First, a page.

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There exist no integers $a$ and $b$ for which $18a+6b=1$.

Proof: Assume that $18a+6b=1$. We find that $$6(3a + b)=1$$ which leads to $$3a+b=\frac16$$
We know that the sum of two integers can't produce a non-integer result, therefore a contradiction arises, as the proof demonstrates that two integers can produce a non-integer value. $\blacksquare$

My professor said that if one ends up with fractions in a proof, there is likely a problem. Can someone explain why this is the case?

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    $\begingroup$ I really don’t know what he had in mind; I suspect that he was talking about some rather particular context, but it’s not clear what it might have been. Your argument here is fine. $\endgroup$ – Brian M. Scott Oct 10 '16 at 17:19
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    $\begingroup$ Maybe your prof wanted a proof using integers, only. In that case you can stop at 6(3a + b)=1 and say that it proves $6|1$ which is false. $\endgroup$ – dxiv Oct 10 '16 at 17:20
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    $\begingroup$ @amWhy Thanks, but that's essentially the same as the answer already posted by KonKan. Plus, I'd have to explain why $6|1$ is false ;-) $\endgroup$ – dxiv Oct 10 '16 at 17:36
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    $\begingroup$ Perhaps your professor was implying that using fractions might implicitly require theorems that either rely on what you're proving (i.e. are circular) or are just generally beyond was is necessary for such a problem or what they desire to be used. (You could always ask the professor what they meant though) $\endgroup$ – Milo Brandt Oct 10 '16 at 18:29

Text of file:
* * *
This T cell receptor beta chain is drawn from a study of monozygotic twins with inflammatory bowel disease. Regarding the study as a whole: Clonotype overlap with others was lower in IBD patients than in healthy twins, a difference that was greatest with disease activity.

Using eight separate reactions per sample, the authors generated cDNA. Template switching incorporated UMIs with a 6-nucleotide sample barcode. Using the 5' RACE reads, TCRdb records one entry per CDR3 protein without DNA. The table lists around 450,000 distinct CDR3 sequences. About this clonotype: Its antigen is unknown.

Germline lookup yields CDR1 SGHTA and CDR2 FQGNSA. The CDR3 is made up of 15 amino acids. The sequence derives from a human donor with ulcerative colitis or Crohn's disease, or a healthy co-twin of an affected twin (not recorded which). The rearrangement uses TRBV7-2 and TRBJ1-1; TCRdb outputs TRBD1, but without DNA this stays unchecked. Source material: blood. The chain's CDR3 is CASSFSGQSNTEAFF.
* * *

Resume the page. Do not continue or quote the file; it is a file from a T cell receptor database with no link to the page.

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    $\begingroup$ My two cents. I'm assuming he doesn't like foo = 1/6 when we don't have the concept of the rationals yet. But if so he should have just said that. $\endgroup$ – fleablood Oct 10 '16 at 21:33
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I'm assuming you're in a number theory class or abstract algebra. At this level of such a course, we haven't formally reintroduced $\Bbb Q $ so fractions don't formally exist yet.

We have multiplication and addition. And we have the integers.

The better proof is to show that $\gcd(18,6)=6$ and hence that the smallest positive linear combination of $18$ and $6$ we can make is $6$.

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    $\begingroup$ Yes, I believe that is how my professor later explained it, using greatest common denominators. $\endgroup$ – Benjamin Thomas Oct 10 '16 at 17:53
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    $\begingroup$ Greatest common divisors* you mean $\endgroup$ – Phillip Hamilton Oct 10 '16 at 18:05
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    $\begingroup$ Sorry, but that's just wrong. There is no such thing as "the correct proof". His proof is fine, except for using $\frac{1}{6}$. You don't need to introduce $\Bbb Q$ to be able to say that $6$ does not divide $1$ in $\mathbb{Z}$. $\endgroup$ – Vincent Oct 10 '16 at 20:38
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    $\begingroup$ Here I made it say "better" $\endgroup$ – Phillip Hamilton Oct 10 '16 at 21:25
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    $\begingroup$ The better proof is actually to say that he received a message from Jesus that there are no integers $a,b$ in a dream. This is called induction on Jesus. $\endgroup$ – Billy Rubina Oct 12 '16 at 5:57
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The core idea of your argument looks fine to me. I suspect what your professor had in mind, is that you should not write $3a + b = \frac{1}{6}$. You should simply say that $$ 6(3a + b)=1 $$ is not possible in integers, since $6$ is not an invertible element in $\mathbb{Z}.$

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$18a+6b=2\cdot(9a+3b)$ is an even number, so it cannot equal $1$ which is an odd number.